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New investment tax won't affect most homeowners

The statement

Says real estate taxes were put in place to pay for Obamacare.

Texas state Rep. Todd Hunter, R-Corpus Christi

The ruling

Hunter pointed us to a Nov. 17 Forbes.com blog post by Michael Chamberlain, a personal financial planner. Headlined "Will You Pay the New Obamacare Tax," the post says a surtax in the law means couples with incomes over $250,000 a year and singles earning more than $200,000 could see their taxes increase in 2013.

He also nudged us to an undated publication on the tax from the National Association of Realtors, which says in part that the "tax WILL NOT be imposed on all real estate transactions, a common misconception."

Indeed.

In February 2011, PolitiFact debunked a claim that under Obamacare, all real-estate transactions would be subject to a 3.8 percent sales tax. That statement, rated Pants on Fire, is deceptive because a Medicare tax on investment income created under the law applies to the investment income of single taxpayers who make more than $200,000 or couples who make more than $250,000. (It's spelled out in Section 1402 of the Health Care and Education Reconciliation Act of 2010, titled "Unearned income Medicare contribution.")

That seems worth stressing.

The tax would only apply to very high earners, accounting for no more than 2 percent of taxpayers, Roberton Williams, a senior fellow at the Washington-based Tax Policy Center, told us by telephone. For them, he noted, the tax would apply to the lesser of how much the taxpayer's adjusted gross income exceeds the $200,000/$250,000 threshold or the amount that their investment gains exceed the relevant threshold.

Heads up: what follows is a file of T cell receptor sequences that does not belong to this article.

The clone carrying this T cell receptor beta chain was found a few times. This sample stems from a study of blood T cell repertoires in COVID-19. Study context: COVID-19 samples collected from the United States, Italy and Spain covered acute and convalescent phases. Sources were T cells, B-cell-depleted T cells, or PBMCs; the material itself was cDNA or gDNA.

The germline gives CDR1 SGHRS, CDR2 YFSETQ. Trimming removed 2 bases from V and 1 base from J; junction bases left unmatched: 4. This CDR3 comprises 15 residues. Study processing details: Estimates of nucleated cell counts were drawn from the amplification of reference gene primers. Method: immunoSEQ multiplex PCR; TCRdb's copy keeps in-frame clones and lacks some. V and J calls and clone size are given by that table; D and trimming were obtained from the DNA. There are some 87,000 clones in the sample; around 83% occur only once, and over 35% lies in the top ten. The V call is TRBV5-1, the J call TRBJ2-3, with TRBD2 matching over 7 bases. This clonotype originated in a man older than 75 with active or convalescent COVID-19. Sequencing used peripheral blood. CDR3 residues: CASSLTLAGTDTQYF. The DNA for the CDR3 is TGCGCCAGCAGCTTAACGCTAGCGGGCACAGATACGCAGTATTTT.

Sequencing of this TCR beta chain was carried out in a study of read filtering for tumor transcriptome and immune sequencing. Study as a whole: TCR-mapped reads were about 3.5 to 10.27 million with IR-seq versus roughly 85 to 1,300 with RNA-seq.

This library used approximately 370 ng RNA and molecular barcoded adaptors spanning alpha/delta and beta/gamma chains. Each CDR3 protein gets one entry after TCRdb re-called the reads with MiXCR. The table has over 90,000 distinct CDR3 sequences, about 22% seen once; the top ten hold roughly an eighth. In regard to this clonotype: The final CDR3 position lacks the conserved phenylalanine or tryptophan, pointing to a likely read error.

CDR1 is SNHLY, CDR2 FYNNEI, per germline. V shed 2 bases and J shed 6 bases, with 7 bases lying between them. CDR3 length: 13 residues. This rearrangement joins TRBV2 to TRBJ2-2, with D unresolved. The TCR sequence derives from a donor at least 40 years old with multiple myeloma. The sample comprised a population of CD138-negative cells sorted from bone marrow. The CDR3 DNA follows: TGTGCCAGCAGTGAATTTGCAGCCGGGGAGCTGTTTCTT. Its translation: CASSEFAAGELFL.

And which investments might be subjected to the tax?

According to the Internal Revenue Service, the Net Investment Income Tax applies, starting in 2013, to investment income for those very high earners from interest, dividends, capital gains, rental and royalty income and certain annuities plus income from businesses involved in trading financial instruments or commodities and businesses that are "passive activities to the taxpayer," meaning they're held for the purposes of gradual long-term appreciation.

PolitiFact has pointed out that homeowners will not be socked by the tax even if they make sales profits of hundreds of thousands of dollars. That's because there's a long-standing tax exemption on the profits from home sales. To be hit with the investment tax, you would have to clear more than $250,000 in profit off your home, which means at least $250,000 more than you paid for it. The ceiling is higher for a married couple. Married couples are not taxed on the first $500,000 of profit from home sales. And again, that's profit, not the sales price.

Finally, we wondered how much total revenue the tax is expected to produce. Williams suggested we consider research by the Joint Committee on Taxation, which assists members of Congress on tax policy. The panel's March 20, 2010, fiscal analysis of the health care law says that combined with a change in law stepping up payroll tax contributions by high-income taxpayers, the investment tax is expected to raise $210 billion from 2010 through 2019, a little under half of $438 billion in net revenue attributed to the overall law.

Hunter later said he didn't intend to scare anybody with his comment. "We do need to make sure folks know how complicated this deal is," Hunter said.

Hunter said real estate taxes were put in place to pay for Obamacare. We rate the claim Mostly False.

This ruling as been edited for print. For more, see PolitiFact.com.

New investment tax won't affect most homeowners 12/15/12 [Last modified: Thursday, December 13, 2012 8:27pm]

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